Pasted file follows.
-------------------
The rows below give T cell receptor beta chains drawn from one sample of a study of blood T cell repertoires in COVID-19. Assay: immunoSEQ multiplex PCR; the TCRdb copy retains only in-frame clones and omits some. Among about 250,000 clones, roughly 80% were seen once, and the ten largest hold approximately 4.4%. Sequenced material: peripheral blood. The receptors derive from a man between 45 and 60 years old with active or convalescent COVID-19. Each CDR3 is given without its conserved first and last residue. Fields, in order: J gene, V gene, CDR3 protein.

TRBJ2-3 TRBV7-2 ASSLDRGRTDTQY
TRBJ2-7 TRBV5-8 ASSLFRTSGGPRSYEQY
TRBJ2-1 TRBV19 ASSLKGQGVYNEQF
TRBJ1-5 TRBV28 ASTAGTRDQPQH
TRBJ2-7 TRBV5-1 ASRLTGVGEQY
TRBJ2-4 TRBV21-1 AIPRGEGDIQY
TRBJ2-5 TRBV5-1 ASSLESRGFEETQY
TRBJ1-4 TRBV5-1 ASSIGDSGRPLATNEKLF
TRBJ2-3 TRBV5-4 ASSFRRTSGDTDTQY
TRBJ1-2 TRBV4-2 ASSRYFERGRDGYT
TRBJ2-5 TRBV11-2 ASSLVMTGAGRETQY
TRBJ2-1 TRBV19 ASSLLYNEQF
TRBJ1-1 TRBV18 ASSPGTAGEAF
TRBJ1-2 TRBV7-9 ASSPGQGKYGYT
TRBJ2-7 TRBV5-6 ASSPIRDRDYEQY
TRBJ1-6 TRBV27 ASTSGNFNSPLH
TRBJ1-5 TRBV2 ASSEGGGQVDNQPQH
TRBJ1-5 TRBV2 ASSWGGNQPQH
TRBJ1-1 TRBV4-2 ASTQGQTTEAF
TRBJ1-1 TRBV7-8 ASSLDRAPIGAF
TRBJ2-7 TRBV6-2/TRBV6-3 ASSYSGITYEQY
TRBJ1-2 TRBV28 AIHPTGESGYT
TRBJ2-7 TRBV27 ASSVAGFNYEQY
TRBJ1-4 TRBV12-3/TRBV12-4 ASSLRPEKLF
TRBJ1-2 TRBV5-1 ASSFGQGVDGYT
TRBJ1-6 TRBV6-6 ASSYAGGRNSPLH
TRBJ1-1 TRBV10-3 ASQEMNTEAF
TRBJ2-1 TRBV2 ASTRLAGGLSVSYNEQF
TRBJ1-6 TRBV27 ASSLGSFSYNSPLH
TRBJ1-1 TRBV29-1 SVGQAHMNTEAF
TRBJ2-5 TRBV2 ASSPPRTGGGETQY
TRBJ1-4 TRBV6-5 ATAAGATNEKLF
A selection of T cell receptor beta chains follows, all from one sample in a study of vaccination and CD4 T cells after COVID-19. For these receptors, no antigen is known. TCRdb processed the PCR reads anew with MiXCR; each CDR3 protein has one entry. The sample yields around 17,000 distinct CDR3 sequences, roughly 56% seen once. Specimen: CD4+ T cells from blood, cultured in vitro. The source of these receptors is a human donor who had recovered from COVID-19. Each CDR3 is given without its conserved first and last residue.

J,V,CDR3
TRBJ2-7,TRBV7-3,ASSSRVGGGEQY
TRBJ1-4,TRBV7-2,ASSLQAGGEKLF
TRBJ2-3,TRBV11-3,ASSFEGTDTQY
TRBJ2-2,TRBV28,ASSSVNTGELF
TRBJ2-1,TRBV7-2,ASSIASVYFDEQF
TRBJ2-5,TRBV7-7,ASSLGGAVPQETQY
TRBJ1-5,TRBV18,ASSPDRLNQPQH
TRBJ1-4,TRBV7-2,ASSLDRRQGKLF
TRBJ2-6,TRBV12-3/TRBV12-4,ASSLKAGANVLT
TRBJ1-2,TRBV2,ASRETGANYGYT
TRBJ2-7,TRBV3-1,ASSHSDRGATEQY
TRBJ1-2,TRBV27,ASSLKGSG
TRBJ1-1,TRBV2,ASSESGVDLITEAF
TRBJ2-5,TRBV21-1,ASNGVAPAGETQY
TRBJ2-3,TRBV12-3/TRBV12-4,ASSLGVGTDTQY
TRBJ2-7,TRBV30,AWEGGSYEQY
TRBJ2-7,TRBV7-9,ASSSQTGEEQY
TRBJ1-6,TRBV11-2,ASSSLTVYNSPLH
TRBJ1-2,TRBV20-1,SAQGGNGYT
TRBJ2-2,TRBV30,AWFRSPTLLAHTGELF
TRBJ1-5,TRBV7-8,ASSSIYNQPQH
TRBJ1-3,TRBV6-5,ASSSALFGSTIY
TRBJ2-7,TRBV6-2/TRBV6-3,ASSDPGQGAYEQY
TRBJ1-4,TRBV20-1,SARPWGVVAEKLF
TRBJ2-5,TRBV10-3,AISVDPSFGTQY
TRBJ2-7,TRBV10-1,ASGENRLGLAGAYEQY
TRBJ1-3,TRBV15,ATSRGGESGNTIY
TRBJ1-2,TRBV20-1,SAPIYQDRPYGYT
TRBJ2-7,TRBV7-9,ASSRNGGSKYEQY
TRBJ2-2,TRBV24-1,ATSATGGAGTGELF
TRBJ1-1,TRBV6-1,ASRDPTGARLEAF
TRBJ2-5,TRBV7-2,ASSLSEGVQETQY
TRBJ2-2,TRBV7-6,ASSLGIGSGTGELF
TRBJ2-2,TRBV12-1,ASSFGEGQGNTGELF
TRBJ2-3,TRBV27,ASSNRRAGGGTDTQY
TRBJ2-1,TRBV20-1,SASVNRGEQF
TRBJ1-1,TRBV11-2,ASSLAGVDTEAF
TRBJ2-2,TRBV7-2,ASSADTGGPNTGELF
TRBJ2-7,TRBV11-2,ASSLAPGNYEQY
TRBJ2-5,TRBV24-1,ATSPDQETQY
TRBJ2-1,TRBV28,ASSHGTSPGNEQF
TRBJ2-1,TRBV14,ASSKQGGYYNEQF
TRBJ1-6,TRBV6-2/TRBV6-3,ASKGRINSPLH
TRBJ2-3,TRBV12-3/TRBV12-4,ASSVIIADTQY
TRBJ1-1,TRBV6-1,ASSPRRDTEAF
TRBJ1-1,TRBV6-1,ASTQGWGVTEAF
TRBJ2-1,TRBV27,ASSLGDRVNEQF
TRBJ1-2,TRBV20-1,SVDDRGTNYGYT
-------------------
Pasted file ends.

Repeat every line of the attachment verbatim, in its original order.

The rows below give T cell receptor beta chains drawn from one sample of a study of blood T cell repertoires in COVID-19. Assay: immunoSEQ multiplex PCR; the TCRdb copy retains only in-frame clones and omits some. Among about 250,000 clones, roughly 80% were seen once, and the ten largest hold approximately 4.4%. Sequenced material: peripheral blood. The receptors derive from a man between 45 and 60 years old with active or convalescent COVID-19. Each CDR3 is given without its conserved first and last residue. Fields, in order: J gene, V gene, CDR3 protein.

TRBJ2-3 TRBV7-2 ASSLDRGRTDTQY
TRBJ2-7 TRBV5-8 ASSLFRTSGGPRSYEQY
TRBJ2-1 TRBV19 ASSLKGQGVYNEQF
TRBJ1-5 TRBV28 ASTAGTRDQPQH
TRBJ2-7 TRBV5-1 ASRLTGVGEQY
TRBJ2-4 TRBV21-1 AIPRGEGDIQY
TRBJ2-5 TRBV5-1 ASSLESRGFEETQY
TRBJ1-4 TRBV5-1 ASSIGDSGRPLATNEKLF
TRBJ2-3 TRBV5-4 ASSFRRTSGDTDTQY
TRBJ1-2 TRBV4-2 ASSRYFERGRDGYT
TRBJ2-5 TRBV11-2 ASSLVMTGAGRETQY
TRBJ2-1 TRBV19 ASSLLYNEQF
TRBJ1-1 TRBV18 ASSPGTAGEAF
TRBJ1-2 TRBV7-9 ASSPGQGKYGYT
TRBJ2-7 TRBV5-6 ASSPIRDRDYEQY
TRBJ1-6 TRBV27 ASTSGNFNSPLH
TRBJ1-5 TRBV2 ASSEGGGQVDNQPQH
TRBJ1-5 TRBV2 ASSWGGNQPQH
TRBJ1-1 TRBV4-2 ASTQGQTTEAF
TRBJ1-1 TRBV7-8 ASSLDRAPIGAF
TRBJ2-7 TRBV6-2/TRBV6-3 ASSYSGITYEQY
TRBJ1-2 TRBV28 AIHPTGESGYT
TRBJ2-7 TRBV27 ASSVAGFNYEQY
TRBJ1-4 TRBV12-3/TRBV12-4 ASSLRPEKLF
TRBJ1-2 TRBV5-1 ASSFGQGVDGYT
TRBJ1-6 TRBV6-6 ASSYAGGRNSPLH
TRBJ1-1 TRBV10-3 ASQEMNTEAF
TRBJ2-1 TRBV2 ASTRLAGGLSVSYNEQF
TRBJ1-6 TRBV27 ASSLGSFSYNSPLH
TRBJ1-1 TRBV29-1 SVGQAHMNTEAF
TRBJ2-5 TRBV2 ASSPPRTGGGETQY
TRBJ1-4 TRBV6-5 ATAAGATNEKLF
A selection of T cell receptor beta chains follows, all from one sample in a study of vaccination and CD4 T cells after COVID-19. For these receptors, no antigen is known. TCRdb processed the PCR reads anew with MiXCR; each CDR3 protein has one entry. The sample yields around 17,000 distinct CDR3 sequences, roughly 56% seen once. Specimen: CD4+ T cells from blood, cultured in vitro. The source of these receptors is a human donor who had recovered from COVID-19. Each CDR3 is given without its conserved first and last residue.

J,V,CDR3
TRBJ2-7,TRBV7-3,ASSSRVGGGEQY
TRBJ1-4,TRBV7-2,ASSLQAGGEKLF
TRBJ2-3,TRBV11-3,ASSFEGTDTQY
TRBJ2-2,TRBV28,ASSSVNTGELF
TRBJ2-1,TRBV7-2,ASSIASVYFDEQF
TRBJ2-5,TRBV7-7,ASSLGGAVPQETQY
TRBJ1-5,TRBV18,ASSPDRLNQPQH
TRBJ1-4,TRBV7-2,ASSLDRRQGKLF
TRBJ2-6,TRBV12-3/TRBV12-4,ASSLKAGANVLT
TRBJ1-2,TRBV2,ASRETGANYGYT
TRBJ2-7,TRBV3-1,ASSHSDRGATEQY
TRBJ1-2,TRBV27,ASSLKGSG
TRBJ1-1,TRBV2,ASSESGVDLITEAF
TRBJ2-5,TRBV21-1,ASNGVAPAGETQY
TRBJ2-3,TRBV12-3/TRBV12-4,ASSLGVGTDTQY
TRBJ2-7,TRBV30,AWEGGSYEQY
TRBJ2-7,TRBV7-9,ASSSQTGEEQY
TRBJ1-6,TRBV11-2,ASSSLTVYNSPLH
TRBJ1-2,TRBV20-1,SAQGGNGYT
TRBJ2-2,TRBV30,AWFRSPTLLAHTGELF
TRBJ1-5,TRBV7-8,ASSSIYNQPQH
TRBJ1-3,TRBV6-5,ASSSALFGSTIY
TRBJ2-7,TRBV6-2/TRBV6-3,ASSDPGQGAYEQY
TRBJ1-4,TRBV20-1,SARPWGVVAEKLF
TRBJ2-5,TRBV10-3,AISVDPSFGTQY
TRBJ2-7,TRBV10-1,ASGENRLGLAGAYEQY
TRBJ1-3,TRBV15,ATSRGGESGNTIY
TRBJ1-2,TRBV20-1,SAPIYQDRPYGYT
TRBJ2-7,TRBV7-9,ASSRNGGSKYEQY
TRBJ2-2,TRBV24-1,ATSATGGAGTGELF
TRBJ1-1,TRBV6-1,ASRDPTGARLEAF
TRBJ2-5,TRBV7-2,ASSLSEGVQETQY
TRBJ2-2,TRBV7-6,ASSLGIGSGTGELF
TRBJ2-2,TRBV12-1,ASSFGEGQGNTGELF
TRBJ2-3,TRBV27,ASSNRRAGGGTDTQY
TRBJ2-1,TRBV20-1,SASVNRGEQF
TRBJ1-1,TRBV11-2,ASSLAGVDTEAF
TRBJ2-2,TRBV7-2,ASSADTGGPNTGELF
TRBJ2-7,TRBV11-2,ASSLAPGNYEQY
TRBJ2-5,TRBV24-1,ATSPDQETQY
TRBJ2-1,TRBV28,ASSHGTSPGNEQF
TRBJ2-1,TRBV14,ASSKQGGYYNEQF
TRBJ1-6,TRBV6-2/TRBV6-3,ASKGRINSPLH
TRBJ2-3,TRBV12-3/TRBV12-4,ASSVIIADTQY
TRBJ1-1,TRBV6-1,ASSPRRDTEAF
TRBJ1-1,TRBV6-1,ASTQGWGVTEAF
TRBJ2-1,TRBV27,ASSLGDRVNEQF
TRBJ1-2,TRBV20-1,SVDDRGTNYGYT